Linda, that was eye-opening.

I've been wanting to bring up a related issue that is not easy to discuss. That is, how much of the morbidity in the adult deformity surgeries is due to waiting too long? How much better would the outcome be if the surgery had happened years earlier when the curve was smaller and there was less ancillary damage and the bones very stronger and the patient was younger?

I realize the paradigm is to exhaust all conservative avenues first and to hold surgery as a last resort. But I wonder if the outcomes would be better if the surgery was done not as a last resort. I am sure there is hardly any data because everyone waits until the last minute and I am not saying I would not exhaust all other options. I am just saying that just like most kids do pretty well over the years with this surgery, maybe adults would also do better if they got surgery earlier in the course of the disease.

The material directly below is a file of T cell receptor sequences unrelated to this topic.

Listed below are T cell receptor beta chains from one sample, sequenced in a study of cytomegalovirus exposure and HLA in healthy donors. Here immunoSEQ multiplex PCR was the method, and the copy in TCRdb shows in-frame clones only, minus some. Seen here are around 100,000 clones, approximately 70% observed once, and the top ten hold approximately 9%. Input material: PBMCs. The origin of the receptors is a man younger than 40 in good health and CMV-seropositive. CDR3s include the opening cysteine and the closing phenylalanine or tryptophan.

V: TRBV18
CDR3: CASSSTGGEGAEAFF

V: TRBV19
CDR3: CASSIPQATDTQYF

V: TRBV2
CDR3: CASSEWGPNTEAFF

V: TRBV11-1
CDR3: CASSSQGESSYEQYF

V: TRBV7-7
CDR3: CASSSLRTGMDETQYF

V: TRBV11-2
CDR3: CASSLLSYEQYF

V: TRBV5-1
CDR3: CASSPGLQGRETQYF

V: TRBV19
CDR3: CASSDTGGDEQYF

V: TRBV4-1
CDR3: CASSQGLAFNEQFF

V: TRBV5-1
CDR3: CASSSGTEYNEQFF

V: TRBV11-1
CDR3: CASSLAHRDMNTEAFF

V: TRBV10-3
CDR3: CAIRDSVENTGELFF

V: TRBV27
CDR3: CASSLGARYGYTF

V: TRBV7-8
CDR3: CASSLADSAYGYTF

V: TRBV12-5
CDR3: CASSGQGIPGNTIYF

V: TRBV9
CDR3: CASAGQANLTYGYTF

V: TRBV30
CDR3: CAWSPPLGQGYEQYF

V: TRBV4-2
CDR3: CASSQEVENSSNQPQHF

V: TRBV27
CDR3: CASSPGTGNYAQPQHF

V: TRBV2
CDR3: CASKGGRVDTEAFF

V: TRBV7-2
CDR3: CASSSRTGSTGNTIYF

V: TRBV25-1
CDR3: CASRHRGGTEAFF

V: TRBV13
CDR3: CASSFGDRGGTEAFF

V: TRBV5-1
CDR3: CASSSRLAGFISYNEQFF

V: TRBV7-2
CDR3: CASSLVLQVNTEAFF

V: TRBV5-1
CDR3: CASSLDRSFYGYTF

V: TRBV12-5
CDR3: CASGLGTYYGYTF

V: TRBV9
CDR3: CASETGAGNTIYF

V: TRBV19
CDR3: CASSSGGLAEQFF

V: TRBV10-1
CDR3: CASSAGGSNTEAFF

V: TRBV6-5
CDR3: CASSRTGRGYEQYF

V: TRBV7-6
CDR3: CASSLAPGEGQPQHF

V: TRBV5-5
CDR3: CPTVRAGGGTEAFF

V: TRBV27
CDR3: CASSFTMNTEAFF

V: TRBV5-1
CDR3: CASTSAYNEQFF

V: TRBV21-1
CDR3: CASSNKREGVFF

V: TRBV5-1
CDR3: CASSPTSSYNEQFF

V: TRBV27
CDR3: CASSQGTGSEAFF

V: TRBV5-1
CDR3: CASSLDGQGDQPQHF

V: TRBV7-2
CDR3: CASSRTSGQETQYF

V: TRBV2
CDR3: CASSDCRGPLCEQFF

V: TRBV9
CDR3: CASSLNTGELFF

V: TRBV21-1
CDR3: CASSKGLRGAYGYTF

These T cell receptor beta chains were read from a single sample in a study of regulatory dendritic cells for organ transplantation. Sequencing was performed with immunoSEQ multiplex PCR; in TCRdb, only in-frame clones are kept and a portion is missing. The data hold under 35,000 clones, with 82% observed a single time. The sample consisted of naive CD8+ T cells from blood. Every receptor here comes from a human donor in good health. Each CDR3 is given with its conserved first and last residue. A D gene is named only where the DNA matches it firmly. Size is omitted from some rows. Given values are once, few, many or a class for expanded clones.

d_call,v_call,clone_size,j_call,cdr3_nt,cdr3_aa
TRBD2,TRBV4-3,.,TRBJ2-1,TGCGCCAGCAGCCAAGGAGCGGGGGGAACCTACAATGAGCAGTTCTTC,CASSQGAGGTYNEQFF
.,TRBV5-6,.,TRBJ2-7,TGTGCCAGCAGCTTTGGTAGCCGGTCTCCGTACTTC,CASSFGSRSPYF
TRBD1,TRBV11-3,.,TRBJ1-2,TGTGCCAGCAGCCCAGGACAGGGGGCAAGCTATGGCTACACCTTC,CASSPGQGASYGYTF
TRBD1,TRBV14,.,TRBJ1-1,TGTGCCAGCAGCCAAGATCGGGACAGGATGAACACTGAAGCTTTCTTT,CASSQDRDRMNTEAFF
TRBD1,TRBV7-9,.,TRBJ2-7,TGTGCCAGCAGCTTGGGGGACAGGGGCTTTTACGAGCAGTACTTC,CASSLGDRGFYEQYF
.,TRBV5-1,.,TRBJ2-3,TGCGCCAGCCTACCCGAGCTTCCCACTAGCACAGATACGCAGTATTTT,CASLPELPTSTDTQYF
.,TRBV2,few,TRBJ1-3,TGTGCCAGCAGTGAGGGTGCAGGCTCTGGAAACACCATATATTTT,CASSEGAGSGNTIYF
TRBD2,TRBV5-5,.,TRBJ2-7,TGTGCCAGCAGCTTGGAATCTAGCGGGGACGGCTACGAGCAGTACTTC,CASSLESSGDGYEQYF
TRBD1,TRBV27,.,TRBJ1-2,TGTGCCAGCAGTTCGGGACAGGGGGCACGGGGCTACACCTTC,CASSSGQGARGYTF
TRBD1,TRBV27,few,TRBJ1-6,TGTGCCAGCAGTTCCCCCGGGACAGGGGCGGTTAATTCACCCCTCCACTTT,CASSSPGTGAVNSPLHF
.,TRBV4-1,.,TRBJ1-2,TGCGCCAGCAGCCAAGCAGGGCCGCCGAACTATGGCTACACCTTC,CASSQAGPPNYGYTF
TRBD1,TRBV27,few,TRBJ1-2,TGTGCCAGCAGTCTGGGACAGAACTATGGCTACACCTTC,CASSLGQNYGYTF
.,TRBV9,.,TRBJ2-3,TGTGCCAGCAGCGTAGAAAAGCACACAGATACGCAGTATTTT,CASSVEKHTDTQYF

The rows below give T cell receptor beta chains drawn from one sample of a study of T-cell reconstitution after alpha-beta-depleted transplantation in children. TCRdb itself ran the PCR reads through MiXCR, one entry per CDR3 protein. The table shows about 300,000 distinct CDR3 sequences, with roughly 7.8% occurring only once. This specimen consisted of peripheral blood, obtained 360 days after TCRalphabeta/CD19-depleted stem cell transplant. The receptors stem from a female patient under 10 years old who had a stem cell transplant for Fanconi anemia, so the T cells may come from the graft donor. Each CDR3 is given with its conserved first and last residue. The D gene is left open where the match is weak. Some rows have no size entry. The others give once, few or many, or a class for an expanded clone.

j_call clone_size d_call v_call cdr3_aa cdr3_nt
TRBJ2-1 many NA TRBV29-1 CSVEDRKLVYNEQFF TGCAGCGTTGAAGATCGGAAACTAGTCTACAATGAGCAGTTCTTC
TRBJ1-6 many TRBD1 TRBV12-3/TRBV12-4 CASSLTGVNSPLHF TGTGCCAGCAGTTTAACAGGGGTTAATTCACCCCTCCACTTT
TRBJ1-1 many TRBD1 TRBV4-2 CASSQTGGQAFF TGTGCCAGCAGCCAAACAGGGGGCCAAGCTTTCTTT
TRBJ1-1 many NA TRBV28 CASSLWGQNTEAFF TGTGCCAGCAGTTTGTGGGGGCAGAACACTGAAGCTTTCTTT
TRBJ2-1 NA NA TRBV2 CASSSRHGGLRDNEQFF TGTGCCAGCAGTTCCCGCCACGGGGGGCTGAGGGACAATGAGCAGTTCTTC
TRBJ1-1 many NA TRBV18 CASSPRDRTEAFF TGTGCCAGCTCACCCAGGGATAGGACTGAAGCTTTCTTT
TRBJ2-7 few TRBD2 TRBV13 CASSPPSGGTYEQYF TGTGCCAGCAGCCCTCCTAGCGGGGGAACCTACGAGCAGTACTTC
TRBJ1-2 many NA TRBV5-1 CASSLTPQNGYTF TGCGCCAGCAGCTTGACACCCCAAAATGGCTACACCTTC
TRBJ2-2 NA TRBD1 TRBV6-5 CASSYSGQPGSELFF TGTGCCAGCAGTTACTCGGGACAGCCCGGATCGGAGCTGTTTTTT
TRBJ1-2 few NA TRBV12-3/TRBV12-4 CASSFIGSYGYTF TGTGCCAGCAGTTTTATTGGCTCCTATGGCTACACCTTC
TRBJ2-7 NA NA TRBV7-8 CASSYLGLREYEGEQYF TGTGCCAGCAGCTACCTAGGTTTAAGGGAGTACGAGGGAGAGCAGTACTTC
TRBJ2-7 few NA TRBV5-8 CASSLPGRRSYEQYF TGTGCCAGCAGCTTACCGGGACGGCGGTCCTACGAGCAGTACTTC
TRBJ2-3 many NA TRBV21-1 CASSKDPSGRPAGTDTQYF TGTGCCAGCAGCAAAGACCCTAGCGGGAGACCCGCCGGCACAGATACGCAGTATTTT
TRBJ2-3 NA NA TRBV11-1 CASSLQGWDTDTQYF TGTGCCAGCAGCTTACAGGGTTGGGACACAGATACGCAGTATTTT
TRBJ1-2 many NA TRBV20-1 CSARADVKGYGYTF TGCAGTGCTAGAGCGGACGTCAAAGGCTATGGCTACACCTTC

Maybe the surgery gets a worse reputation than it might otherwise if it was a first resort.

Just throwing that out there. Surgery will always have risks so it will never be a first resort. But maybe the outcomes would improve if it was done sooner rather than later like in kids and especially in kids with TL curves with the goal to save lumbar levels.